Medical records of the patients were reviewed to obtain clinical data at the time of biopsy and during the course of follow-up. The data included age, gender, blood pressure, urine protein excretion based on 24-h urine collection, serum creatinine (Scr) and estimated glomerular filtration rate (eGFR). Also, the use of immunosuppressant drugs was assessed. The mean arterial pressure (MAP) was calculated by the equation MAP = (2 × diastolic pressure + systolic pressure)/3, while the eGFR was calculated using the Chronic Kidney Disease Epidemiology Collaboration (CKD-EPI) formula.

Pathologic data collection

Renal biopsy of all patients were graded according to the International Study of Kidney Disease in Children classification [8]: (I) minimal glomerular alterations; (II) mesangial proliferation; (IIIa) focal or (IIIb) diffuse proliferation or sclerosis with < 50% crescents; (IV) mesangial proliferation or sclerosis with 50–75% crescents; (V) mesangial proliferation or sclerosis with > 75% crescents; (VI) membranoproliferative-like lesion. Patients were divided into three groups: Group ISKDC-G0 included ISKDC grade I and II, Group ISKDC-G1 included ISKDC grade III, and ISKDC-G2 included ISKDC grade IV, V and VI. Pathologic findings in these renal biopsies were then re-evaluated with the updated Oxford classification MEST-C scoring system [12]:(1) mesangial proliferation (M): mesangial score < 0.5 (M0), or > 0.5(M1); (2) endocapillary hypercellularity (E): absent (E0) or present (E1); (3) segmental glomerulosclerosis (S): absent (S0) or present (S1); (4) tubular atrophy/ interstitial fibrosis (T): 0–25% (T0), 25–50% (T1), > 50% (T2); (5)cellular/ fibrocellular crescents (C): absent (C0), 0–25% (C1), ≥25% (C2). Group T1 and T2 were merged because there were only 2 patients scored T2. One experienced renal pathologist who was blinded to the case histories evaluated all renal pathology.

Definitions

The primary renal endpoint was defined as ≥30% reduction of eGFR from baseline in 2 years, doubling of Scr or ESRD. ESRD was defined by reaching an eGFR of <15 ml/min/1.72m2 or requiring maintaining renal replacement therapy for more than 3 months.

Statistical analysis

Statistical analysis was performed by IBM SPSS 22.0 (IBM, Chicago, IL, USA). Normal distributed data were expressed as mean ± standard deviation, and comparisons were tested by Student’s t test. Non-normal distributed data were expressed as median(interquartile range), and compared by the Mann-Whitney U-test. Chi-square χ2 test, Fisher’s exact test and non-parametric test were used to compare categorical variables. We used one-way ANOVA and R x C contingency table for comparison of three groups. Student-Newman-Keuls test was used to further compare between two groups. To evaluate the association between the classifications and renal endpoint, we used univariate analysis and multivariate Cox regression model, defining the day of renal biopsy as starting point, and the result was presented with hazard ratios (HR). P < 0.05 was considered significant.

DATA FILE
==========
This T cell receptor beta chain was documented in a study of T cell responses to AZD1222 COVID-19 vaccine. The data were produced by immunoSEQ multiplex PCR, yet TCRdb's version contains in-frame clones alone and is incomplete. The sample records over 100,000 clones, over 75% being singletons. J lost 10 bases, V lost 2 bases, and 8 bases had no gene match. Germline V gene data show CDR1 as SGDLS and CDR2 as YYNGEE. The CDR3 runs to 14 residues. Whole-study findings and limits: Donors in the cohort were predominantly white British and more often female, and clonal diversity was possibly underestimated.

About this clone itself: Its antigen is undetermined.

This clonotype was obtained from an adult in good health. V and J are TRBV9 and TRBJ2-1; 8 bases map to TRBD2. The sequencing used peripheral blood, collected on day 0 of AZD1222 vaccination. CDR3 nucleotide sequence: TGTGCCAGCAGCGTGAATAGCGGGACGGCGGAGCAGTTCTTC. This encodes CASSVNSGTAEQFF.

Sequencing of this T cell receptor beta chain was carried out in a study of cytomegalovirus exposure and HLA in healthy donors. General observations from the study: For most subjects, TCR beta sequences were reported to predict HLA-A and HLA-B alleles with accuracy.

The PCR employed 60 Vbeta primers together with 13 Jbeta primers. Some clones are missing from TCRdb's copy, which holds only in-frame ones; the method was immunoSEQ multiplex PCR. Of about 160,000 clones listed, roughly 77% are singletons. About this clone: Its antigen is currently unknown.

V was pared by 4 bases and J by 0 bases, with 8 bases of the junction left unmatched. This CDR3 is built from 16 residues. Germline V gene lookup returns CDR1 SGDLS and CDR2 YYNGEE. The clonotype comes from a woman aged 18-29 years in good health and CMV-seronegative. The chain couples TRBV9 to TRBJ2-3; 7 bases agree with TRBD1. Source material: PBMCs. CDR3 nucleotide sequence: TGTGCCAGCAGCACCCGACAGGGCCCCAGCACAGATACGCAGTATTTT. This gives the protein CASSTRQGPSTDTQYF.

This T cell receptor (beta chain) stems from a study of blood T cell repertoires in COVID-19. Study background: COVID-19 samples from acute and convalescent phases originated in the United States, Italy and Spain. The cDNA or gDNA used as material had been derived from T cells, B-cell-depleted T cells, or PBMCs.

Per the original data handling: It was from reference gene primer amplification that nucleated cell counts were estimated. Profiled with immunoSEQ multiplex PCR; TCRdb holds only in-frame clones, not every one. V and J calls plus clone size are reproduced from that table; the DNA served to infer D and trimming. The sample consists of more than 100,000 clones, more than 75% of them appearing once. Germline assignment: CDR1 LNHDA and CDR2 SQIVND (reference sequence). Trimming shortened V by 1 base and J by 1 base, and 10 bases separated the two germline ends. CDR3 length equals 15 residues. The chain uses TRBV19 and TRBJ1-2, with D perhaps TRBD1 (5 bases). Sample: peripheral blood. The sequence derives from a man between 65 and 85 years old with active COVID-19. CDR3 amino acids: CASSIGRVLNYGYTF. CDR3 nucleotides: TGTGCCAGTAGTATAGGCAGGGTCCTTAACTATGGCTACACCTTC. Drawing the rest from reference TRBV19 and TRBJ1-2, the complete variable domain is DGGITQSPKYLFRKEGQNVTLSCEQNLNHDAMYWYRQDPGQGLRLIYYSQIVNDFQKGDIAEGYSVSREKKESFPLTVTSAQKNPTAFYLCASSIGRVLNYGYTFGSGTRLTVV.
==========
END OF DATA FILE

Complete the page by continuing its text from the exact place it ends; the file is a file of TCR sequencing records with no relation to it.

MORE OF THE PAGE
Results

Demographic and clinical features

The study sample comprised 275 HSPN patients. At the time of biopsy, their mean age was 33 ± 17 years, and 52.0% were male. All of the patients were the Han population. During a median follow-up of 56(30,86) months, 30(10.9%) patients reached renal endpoints including more than 30% decrease in baseline eGFR in 2 years (11 patients), doubling in Scr (7 patients) and ESRD (12 patients). Comparations between patients with or without renal endpoints were shown in Table 1. There were no significant differences in age and extrarenal manifestations, but patients reaching endpoints had a higher male proportion, higher average MAP (100 ± 9 mmHg vs 94 ± 11 mmHg, p = 0.012), higher Scr level [103.0 (74.8217.8) μmol/L vs 63.0 (53.0,78.0) μmol/L, p < 0.001] and lower eGFR level [67.4 (30.1, 115.4) ml/min/1.73m2 vs 121.2 (92.6, 140.1)ml/min/1.73m2, p < 0.001], and more proteinuria [2.7 (1.0, 5.0) g/24 h vs 1.12 (0.6, 2.7) g/24 h, p < 0.001]. Angiotensin converting enzyme inhibitor (ACEI) / angiotensin II receptor blocker (ARB) and immunosuppressants were prescribed in our patients. A percentage of 72.7% of patients received immunosuppressive therapy; the percentage was same in patients with or without renal endpoints. However, patients with endpoints received a higher proportion of steroids combining with intravenous cyclophosphamide or mycophenolate mofetil (18/24 vs 83/176, p = 0.019), probably correlating with a higher severity of the disease.
Table 1

Clinical features for patients with or without renal endpoints

Clinical features

Renal endpoints reached

P value

Yes

No

Number of patients

30

245

 

Mean age (years)

42 ± 22

33 ± 16

0.052

Gender (Male/Female)

21/9

122/123

0.036

Extrarenal manifestation

 Skin (n, %)

30 (100%)

245 (100%)

 

 Gastrointestinal tract (n, %)

4 (13.3%)

62 (24.3%)

0.147

 Joints (n, %)

1 (3.3%)

45 (18.4%)

0.068

MAP (mmHg)

100 ± 9

94 ± 11

0.012

Scr (μmol/L)

103.0 (74.8217.8)

63.0 (53.0,78.0)

<0.001

eGFR (ml/min/1.73m2)

67.4 (30.1, 115.4)

121.2 (92.6, 140.1)

<0.001

Proteinuria(g/24 h)

2.7 (1.0, 5.0)

1.12 (0.6, 2.7)

<0.001

Immunosuppressant therapy (n, %)

24 (80.0%)

176 (71.8%)

0.343

 Steroids only(n)

6

93

0.019

 Steroids + IVC/MMF(n)

18

83

ACEI/ARB

12 (40.0%)

83 (33.9%)

0.51

The data were expressed as mean ± s.d. or as numbers(percentage)

Results of Scr, eGFR, proteinuria were expressed as median (interquartile range)

MAP mean arterial pressure, Scr serum creatinine, eGFR estimated glomerular filtration rate, IVC intravenous cyclophosphamide, MMF mycophenolate mofetil, ACEI angiotensin converting enzyme inhibitor, ARB angiotensin II receptor blocker